Sundial
(Interview)

by Scott Heller

Uploaded to Aural Innovations June 2006

Sundial are a UK band that started in the late 80's and has produced some classic psychedelic guitar driven rock records. A double CD reissue of their amazing first record has just been released and the band are working on a compilation as well and hope to get out and play live. Anyway, I caught up with Gary Ramon and here is what we talked about.

Scott Heller (SH): Hello Gary! It is really nice to see the double CD reissue of the classic first Sundial record put together with the outtakes from the same session, which was only out on vinyl before. This first record must sell quite well as it has been released on CD on like 4 different labels. Any comments?

Gary Ramon (GR): Since it was originally released it has sold steadily over the years. Incredibly with little or no press or promotion to back it up. So it was never hyped. I think it's been reissued on about 9 or 10 different occasions on different formats (LP/CD and cassette) in places like Germany, America, England and Japan. The additional sessions disc included with the reissue was pulled together from previously lost cassettes of mixes and suchlike. There's still a whole bunch of stuff from that early period unissued, but the material chosen I think seemed to fit the project.

SH: Sundial has never really toured much. Are there plans to come to Europe to support the double CD reissue?

GR: Sun dial haven't toured much at all. However, we would like to change that situation. We would like to come to Europe to play and along with a retrospective release, "Shards of God", that's coming out. Then we hope to play again in the autumn.

SH: Please tell us more about your collaboration with the Atomic Workers? Will this band do any touring to support the recently released Embryonic Suicide CD/LP?

GR: I'm working on and off with this band. I think there will be some gigs planned to promote this album.

SH: What is your current live rig like? Pedals, amp, guitars, etc?

GR: I'm currently using telecasters. Previously I was using Gibson Les Paul's, but found them just too heavy for live use. I started off with Fenders and have gone back to them. Being left-handed, my choice of guitars are fairly limited. As for amps, I started off with Marshalls, then moved on to Vox, but I just find it's a burden to be taking old amps on the road. So I'm currently checking some orange amps that I think will fit the bill. With pedals, I went through a phase of taking lots of pedals, but it's now down to a manageable few that seem to do the job.

SH: Do you often go out to see live music in the UK? The scene for the underground music seems to have deteriorated over the last many years.

GR: Occasionally I see the odd gig if it's something interesting, but I'm not a regular gig goer. Not just deteriorated but also there's a lack of venues in London. Maybe it all goes hand in hand.

SH: I am curious about your opinions on vinyl and CD. Your label, Acme, has been very good in supporting vinyl issues of most of the Sundial and other artists. Some would say this is wasted money as the market is so small but it gives great value to those to appreciate vinyl, I would say.

GR: When I started Acme, all the major shops were taking vinyl off the shelves and stocking up on their CDs. We just started issuing vinyl when the format was dead in the major's eyes. Funnily enough, vinyl has made a minor recovery, as those self same shops have a bit of space for vinyl once again. I like the format and we'll keep putting stuff out on vinyl as long as people want it. It's just a great format. Sounds good and you can appreciate the artwork/packaging. CDs? Just too much plastic going on. When we make Sundial albums we make them for vinyl, not for CD.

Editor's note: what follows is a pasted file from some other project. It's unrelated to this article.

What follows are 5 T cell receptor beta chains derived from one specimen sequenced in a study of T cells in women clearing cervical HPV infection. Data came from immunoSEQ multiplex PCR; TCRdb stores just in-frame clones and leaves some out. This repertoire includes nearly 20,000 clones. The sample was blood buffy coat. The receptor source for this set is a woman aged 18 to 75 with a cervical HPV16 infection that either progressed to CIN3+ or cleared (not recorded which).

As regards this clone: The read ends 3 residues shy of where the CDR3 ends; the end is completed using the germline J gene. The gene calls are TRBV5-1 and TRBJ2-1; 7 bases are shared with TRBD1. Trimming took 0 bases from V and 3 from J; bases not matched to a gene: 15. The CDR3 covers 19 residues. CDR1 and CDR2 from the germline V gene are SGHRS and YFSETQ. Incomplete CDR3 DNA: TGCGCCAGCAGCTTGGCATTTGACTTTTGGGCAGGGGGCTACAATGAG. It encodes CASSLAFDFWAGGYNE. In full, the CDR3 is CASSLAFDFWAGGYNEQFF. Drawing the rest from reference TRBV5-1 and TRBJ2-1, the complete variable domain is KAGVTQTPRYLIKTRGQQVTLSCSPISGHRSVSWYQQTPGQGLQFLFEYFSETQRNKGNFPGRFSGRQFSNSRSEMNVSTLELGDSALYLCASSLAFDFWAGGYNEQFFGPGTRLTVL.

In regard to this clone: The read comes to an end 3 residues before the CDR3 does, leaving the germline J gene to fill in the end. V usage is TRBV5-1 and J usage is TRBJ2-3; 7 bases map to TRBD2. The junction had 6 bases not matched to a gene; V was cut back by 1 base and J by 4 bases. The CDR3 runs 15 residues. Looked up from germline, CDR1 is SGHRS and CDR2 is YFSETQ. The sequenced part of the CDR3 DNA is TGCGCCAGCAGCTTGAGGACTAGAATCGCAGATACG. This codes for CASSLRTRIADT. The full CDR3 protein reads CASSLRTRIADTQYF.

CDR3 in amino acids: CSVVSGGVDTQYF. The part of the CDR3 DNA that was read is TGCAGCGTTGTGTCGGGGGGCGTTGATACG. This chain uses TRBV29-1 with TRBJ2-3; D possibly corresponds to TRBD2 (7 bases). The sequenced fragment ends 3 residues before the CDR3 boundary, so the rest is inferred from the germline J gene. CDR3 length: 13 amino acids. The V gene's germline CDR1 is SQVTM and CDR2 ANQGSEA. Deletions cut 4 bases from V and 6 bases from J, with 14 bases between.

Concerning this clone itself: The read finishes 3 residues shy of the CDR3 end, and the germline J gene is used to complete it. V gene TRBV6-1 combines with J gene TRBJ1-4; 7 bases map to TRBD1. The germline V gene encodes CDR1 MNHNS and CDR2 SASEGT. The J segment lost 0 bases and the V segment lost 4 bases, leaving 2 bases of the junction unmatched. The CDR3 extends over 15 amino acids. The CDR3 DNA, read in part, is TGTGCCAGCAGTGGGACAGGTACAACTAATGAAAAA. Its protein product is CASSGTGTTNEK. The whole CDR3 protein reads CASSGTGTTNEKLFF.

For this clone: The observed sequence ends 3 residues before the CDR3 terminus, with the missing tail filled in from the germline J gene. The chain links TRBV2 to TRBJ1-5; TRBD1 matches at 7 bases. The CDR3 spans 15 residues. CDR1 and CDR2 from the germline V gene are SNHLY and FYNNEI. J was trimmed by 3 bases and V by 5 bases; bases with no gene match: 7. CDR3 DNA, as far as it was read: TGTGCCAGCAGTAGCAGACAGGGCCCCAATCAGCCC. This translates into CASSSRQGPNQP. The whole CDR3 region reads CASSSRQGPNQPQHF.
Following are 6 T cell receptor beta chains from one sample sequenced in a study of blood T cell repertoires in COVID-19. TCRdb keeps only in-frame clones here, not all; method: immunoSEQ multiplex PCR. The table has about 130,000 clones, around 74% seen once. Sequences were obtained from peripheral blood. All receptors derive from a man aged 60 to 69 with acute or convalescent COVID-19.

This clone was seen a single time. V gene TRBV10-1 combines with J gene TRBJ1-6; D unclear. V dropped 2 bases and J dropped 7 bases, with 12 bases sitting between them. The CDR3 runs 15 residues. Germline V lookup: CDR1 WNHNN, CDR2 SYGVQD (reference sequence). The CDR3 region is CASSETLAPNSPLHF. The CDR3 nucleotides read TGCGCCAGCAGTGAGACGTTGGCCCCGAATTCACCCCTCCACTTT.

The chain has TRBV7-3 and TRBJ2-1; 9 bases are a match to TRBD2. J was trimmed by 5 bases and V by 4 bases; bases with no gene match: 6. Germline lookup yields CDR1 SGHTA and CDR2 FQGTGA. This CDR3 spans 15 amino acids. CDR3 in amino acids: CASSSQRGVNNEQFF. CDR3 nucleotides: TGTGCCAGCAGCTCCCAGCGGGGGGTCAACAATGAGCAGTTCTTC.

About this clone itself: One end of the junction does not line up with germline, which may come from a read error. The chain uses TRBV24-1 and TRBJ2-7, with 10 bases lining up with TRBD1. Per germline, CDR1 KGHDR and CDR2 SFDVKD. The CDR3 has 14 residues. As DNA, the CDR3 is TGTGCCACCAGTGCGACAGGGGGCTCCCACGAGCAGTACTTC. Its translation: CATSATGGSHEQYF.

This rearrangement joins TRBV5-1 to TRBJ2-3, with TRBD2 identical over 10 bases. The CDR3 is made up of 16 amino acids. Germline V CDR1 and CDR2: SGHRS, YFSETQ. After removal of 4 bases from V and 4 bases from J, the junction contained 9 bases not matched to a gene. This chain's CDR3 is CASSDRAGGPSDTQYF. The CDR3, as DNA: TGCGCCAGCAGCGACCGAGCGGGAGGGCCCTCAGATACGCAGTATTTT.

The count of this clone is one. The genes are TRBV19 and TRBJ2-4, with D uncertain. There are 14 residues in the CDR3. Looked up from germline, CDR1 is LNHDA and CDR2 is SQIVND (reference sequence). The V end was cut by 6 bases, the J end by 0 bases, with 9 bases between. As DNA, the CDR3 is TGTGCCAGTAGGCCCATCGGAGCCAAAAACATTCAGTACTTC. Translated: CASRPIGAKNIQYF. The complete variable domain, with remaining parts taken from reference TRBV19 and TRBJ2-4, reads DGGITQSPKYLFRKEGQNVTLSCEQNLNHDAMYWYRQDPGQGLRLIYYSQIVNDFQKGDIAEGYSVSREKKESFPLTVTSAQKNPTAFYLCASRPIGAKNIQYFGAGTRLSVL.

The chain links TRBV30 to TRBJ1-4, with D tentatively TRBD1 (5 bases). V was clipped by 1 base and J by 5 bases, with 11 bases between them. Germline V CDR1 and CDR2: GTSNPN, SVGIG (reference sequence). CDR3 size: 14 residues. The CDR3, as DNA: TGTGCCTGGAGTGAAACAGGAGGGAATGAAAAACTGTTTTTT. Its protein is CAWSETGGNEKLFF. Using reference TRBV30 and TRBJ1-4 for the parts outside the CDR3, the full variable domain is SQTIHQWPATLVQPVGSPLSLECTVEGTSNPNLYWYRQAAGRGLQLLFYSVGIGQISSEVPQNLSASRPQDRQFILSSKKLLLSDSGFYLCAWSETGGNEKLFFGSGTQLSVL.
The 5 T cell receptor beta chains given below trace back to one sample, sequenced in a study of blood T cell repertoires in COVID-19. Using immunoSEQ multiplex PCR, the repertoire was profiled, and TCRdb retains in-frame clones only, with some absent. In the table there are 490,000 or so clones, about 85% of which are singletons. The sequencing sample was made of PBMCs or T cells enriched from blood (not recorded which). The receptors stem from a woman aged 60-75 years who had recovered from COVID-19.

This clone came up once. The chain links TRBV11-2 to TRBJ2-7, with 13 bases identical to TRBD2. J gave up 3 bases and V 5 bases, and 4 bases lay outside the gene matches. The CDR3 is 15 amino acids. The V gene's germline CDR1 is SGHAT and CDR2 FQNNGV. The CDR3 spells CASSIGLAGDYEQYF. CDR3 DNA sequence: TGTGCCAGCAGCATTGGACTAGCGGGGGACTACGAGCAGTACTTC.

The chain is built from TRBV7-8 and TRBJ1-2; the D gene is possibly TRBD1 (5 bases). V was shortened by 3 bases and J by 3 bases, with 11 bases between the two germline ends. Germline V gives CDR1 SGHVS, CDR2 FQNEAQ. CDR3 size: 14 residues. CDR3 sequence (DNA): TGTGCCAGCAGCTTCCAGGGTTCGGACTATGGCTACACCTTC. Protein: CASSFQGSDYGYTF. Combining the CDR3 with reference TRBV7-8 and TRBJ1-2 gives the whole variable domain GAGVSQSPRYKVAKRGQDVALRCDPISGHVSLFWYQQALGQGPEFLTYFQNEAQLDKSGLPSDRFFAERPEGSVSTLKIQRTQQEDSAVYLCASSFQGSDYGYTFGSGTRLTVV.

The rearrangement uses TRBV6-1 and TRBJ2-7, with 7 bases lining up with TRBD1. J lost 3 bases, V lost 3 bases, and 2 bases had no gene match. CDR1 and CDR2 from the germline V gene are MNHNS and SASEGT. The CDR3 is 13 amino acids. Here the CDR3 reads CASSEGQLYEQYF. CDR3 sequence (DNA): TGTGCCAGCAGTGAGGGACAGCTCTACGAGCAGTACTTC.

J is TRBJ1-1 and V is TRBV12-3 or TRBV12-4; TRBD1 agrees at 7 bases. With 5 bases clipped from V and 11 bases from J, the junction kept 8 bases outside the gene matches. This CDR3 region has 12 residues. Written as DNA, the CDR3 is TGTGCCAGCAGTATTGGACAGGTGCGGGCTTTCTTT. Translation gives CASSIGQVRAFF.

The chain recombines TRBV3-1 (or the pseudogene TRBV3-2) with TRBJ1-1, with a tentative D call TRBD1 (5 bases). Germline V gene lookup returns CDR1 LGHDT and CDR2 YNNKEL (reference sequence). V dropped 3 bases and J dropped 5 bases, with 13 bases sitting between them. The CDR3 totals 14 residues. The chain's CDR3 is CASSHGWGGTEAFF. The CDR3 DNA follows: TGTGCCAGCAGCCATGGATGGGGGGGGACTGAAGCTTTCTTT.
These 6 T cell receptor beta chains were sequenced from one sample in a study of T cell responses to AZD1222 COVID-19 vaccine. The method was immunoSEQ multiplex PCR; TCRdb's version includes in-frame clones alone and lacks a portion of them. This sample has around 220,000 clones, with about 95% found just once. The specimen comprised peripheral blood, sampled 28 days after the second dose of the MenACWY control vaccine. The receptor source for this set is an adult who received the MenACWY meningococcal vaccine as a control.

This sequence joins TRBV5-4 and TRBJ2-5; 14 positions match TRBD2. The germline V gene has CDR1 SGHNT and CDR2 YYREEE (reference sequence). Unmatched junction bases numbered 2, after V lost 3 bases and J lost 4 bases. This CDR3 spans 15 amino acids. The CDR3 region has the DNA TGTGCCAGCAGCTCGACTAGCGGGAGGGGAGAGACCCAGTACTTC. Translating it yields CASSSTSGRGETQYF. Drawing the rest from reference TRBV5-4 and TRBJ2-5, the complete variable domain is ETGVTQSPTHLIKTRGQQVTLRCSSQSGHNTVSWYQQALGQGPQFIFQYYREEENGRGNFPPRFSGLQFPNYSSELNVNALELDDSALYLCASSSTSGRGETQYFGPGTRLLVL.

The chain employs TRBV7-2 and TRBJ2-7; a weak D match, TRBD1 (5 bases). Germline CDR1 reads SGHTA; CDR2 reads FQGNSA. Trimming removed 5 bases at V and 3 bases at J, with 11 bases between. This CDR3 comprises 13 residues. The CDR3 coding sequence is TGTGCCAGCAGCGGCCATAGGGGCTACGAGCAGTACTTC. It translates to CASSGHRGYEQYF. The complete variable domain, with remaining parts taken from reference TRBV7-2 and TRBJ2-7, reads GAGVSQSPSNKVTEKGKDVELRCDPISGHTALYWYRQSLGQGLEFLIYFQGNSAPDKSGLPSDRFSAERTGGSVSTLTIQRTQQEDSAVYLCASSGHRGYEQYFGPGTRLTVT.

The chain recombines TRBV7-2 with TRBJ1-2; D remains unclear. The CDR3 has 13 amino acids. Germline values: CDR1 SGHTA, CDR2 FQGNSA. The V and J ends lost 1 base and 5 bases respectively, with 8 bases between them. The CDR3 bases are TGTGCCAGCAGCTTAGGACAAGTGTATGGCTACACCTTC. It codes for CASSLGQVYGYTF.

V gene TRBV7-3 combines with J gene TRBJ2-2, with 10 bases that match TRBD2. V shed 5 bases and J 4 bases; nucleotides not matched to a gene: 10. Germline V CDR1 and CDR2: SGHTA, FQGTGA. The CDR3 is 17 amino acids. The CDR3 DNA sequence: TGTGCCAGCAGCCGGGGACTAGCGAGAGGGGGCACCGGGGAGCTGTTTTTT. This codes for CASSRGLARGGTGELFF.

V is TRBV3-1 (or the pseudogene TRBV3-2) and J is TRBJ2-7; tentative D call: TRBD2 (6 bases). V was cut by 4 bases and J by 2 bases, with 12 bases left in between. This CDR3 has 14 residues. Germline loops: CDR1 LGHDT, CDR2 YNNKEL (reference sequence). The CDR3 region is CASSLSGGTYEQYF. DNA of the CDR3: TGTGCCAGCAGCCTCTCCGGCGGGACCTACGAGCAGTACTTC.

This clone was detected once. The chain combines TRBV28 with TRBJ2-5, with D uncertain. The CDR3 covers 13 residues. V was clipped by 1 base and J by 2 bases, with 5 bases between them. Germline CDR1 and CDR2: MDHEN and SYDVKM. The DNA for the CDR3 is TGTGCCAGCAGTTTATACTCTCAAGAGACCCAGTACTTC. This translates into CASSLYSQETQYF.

SH: Where do you think the music industry is headed these days? CD sales just keep going down and down as the digital age has come upon us and while the major labels blame their lack of income on digital piracy, I view it more that killed their own market with greed. Maintaining CD prices at such a huge markup for so many years, all the new kids entering into the music buying market could not afford this and suddenly MP3 was upon us and now, all these kids have no idea what it is is to buy music? Do you think the industry can save itself by lowering the prices of new CDs to say 7? Would people start buying? They would still make a handy profit as the cost as we all know it for production is around a pound!

GR: Well its so easy to copy perfectly in digital. Its so easy to bootleg. You can't download vinyl. But its true, CD's are too expensive, and I'd like to see new CDs at 6 or 7 at the most. They cost under a 1 to manufacture so I don't understand this mark up. That would be a start. I feel the major companies started losing touch with reality many years ago. When big business started taking over from genuine interest in the music.

SH: Sundial released a great studio record 2 years ago and that was the first one for almost 10 years. Is the band currently working on a new record? What can the fans expect?

GR: At the moment we're completing work on a retrospective album, "Shards of God", that will be out in the summer. It's a compilation of hard to find singles, album tracks, previously unissued mixes and unissued tracks. So I think it will be a worthwhile item. In addition, we're getting together to work on new material and we hope to go in the studio during the summer to finish off a new album that we hope will be finished by the end of the year.

SH: Do you have any other projects you would like to promote?

GR: I can't think of anything.

SH: A lot of Sundial's material is quite hard to find. Where would you recommend new fans to go to try to find it?

GR: www.acmerecords.co.uk and for all details of forthcoming Sundial activities go to www.sundial.org.uk


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